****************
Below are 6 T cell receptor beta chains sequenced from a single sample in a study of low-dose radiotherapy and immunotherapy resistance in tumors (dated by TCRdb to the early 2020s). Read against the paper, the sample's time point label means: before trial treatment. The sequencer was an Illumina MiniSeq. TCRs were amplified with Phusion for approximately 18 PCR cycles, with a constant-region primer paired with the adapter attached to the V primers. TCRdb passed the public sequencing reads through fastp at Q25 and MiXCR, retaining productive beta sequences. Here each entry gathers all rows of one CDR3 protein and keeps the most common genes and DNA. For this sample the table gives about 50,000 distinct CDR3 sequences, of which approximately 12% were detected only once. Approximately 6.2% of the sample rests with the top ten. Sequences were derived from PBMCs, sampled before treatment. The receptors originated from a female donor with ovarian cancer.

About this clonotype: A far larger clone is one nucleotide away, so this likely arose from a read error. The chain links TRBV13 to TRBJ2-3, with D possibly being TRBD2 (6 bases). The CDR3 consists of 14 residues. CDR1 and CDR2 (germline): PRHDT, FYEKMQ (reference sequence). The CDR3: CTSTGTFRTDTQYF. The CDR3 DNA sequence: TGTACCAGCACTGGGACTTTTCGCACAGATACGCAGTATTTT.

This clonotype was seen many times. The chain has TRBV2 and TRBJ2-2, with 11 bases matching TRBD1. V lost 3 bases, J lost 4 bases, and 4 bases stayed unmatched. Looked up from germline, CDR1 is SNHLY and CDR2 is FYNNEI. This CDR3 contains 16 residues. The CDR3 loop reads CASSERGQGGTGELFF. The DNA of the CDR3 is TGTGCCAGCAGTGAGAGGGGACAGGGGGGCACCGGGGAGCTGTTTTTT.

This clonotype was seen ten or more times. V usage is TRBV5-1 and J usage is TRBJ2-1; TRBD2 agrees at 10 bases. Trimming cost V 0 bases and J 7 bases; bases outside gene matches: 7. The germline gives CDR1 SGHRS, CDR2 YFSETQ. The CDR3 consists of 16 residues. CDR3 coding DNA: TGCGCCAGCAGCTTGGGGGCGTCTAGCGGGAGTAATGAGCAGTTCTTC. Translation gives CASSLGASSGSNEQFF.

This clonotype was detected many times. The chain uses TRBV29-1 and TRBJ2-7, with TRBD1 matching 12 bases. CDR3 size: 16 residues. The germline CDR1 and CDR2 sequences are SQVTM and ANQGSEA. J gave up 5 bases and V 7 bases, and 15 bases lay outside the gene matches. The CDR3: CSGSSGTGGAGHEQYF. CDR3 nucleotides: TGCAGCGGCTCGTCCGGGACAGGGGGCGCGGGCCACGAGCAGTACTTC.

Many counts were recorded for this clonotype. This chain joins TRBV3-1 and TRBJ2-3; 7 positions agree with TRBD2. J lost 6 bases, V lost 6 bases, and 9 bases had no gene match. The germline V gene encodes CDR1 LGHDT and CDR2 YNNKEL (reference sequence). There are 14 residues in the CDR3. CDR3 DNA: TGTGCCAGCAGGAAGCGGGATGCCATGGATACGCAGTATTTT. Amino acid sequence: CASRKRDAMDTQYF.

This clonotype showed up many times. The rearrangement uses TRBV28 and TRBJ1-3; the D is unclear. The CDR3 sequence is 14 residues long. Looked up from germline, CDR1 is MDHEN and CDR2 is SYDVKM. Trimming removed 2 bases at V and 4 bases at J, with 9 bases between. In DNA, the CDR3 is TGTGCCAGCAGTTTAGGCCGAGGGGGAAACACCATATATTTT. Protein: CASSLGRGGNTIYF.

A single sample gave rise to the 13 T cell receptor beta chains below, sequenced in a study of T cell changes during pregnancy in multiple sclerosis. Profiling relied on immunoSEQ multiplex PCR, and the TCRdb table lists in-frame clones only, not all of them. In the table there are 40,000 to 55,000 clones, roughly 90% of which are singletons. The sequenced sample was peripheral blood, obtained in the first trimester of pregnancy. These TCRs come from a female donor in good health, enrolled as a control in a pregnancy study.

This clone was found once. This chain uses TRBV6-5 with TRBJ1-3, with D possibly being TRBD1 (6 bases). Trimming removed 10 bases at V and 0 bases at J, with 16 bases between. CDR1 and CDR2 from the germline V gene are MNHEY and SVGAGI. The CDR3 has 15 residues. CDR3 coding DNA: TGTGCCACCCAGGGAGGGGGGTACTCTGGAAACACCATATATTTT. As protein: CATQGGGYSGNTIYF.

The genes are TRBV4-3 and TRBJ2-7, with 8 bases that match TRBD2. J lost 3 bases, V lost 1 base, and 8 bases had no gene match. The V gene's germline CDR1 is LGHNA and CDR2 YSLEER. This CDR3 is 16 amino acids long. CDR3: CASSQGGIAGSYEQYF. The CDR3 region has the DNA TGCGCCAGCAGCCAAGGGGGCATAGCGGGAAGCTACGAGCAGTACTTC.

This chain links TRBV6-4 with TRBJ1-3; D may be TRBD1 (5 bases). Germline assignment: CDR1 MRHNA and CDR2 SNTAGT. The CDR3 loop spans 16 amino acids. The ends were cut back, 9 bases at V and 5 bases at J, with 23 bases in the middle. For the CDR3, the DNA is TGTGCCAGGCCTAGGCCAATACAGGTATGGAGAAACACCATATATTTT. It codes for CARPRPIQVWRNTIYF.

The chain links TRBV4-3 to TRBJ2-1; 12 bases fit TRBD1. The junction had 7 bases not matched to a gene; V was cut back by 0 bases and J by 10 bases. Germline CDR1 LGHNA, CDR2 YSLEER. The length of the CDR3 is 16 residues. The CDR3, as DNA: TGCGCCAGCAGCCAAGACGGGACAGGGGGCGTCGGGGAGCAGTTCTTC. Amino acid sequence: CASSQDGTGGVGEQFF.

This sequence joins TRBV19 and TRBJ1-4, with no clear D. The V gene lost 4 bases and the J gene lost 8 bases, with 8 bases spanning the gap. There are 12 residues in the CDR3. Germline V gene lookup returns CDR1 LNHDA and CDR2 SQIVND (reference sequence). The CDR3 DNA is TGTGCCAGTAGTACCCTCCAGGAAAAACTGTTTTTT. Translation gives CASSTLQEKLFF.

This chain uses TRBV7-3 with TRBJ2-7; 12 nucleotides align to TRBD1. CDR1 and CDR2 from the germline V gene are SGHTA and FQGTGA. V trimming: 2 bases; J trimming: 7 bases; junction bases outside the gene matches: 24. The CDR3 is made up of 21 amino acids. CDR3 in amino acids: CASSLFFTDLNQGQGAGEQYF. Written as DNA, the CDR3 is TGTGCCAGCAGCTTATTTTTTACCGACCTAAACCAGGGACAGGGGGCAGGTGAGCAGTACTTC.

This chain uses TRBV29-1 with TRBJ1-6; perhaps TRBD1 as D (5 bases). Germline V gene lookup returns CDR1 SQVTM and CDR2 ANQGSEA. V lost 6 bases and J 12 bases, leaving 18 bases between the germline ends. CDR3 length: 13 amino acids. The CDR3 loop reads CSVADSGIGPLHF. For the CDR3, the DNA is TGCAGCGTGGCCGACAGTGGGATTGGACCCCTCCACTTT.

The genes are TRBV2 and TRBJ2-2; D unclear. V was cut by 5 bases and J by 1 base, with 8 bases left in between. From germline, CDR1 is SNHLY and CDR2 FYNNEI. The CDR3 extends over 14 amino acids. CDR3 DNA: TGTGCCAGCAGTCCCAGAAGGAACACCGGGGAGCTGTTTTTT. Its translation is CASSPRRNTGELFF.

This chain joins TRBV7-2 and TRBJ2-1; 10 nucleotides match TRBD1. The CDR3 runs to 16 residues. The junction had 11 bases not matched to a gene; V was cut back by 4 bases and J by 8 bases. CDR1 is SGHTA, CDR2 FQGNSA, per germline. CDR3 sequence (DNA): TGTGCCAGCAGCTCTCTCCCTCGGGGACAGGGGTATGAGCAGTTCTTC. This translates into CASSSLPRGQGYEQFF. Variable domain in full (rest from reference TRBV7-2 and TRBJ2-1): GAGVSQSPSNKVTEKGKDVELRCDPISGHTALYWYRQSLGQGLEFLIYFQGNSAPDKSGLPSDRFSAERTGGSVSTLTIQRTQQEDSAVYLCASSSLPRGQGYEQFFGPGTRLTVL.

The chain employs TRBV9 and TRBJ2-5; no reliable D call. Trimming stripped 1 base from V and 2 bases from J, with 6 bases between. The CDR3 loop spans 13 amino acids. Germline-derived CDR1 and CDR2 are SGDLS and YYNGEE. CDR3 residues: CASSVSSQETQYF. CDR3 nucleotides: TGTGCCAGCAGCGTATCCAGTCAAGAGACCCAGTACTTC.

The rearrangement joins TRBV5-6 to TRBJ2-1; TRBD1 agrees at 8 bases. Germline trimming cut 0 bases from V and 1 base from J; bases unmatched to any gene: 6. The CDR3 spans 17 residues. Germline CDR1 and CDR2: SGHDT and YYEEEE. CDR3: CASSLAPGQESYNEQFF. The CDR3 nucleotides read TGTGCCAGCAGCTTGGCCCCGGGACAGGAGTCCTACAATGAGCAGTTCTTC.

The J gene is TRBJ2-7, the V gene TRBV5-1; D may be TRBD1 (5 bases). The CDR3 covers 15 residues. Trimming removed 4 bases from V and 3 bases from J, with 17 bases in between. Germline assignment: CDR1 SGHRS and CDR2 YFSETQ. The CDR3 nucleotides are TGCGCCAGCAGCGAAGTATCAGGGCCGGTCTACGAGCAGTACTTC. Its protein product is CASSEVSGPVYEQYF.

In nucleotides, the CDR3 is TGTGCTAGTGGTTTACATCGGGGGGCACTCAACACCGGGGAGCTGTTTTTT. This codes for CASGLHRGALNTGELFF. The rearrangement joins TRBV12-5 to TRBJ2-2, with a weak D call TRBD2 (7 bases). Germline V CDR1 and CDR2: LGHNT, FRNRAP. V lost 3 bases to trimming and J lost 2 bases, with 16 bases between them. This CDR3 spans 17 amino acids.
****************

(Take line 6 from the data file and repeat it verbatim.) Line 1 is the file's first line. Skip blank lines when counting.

Many counts were recorded for this clonotype. This chain joins TRBV3-1 and TRBJ2-3; 7 positions agree with TRBD2. J lost 6 bases, V lost 6 bases, and 9 bases had no gene match. The germline V gene encodes CDR1 LGHDT and CDR2 YNNKEL (reference sequence). There are 14 residues in the CDR3. CDR3 DNA: TGTGCCAGCAGGAAGCGGGATGCCATGGATACGCAGTATTTT. Amino acid sequence: CASRKRDAMDTQYF.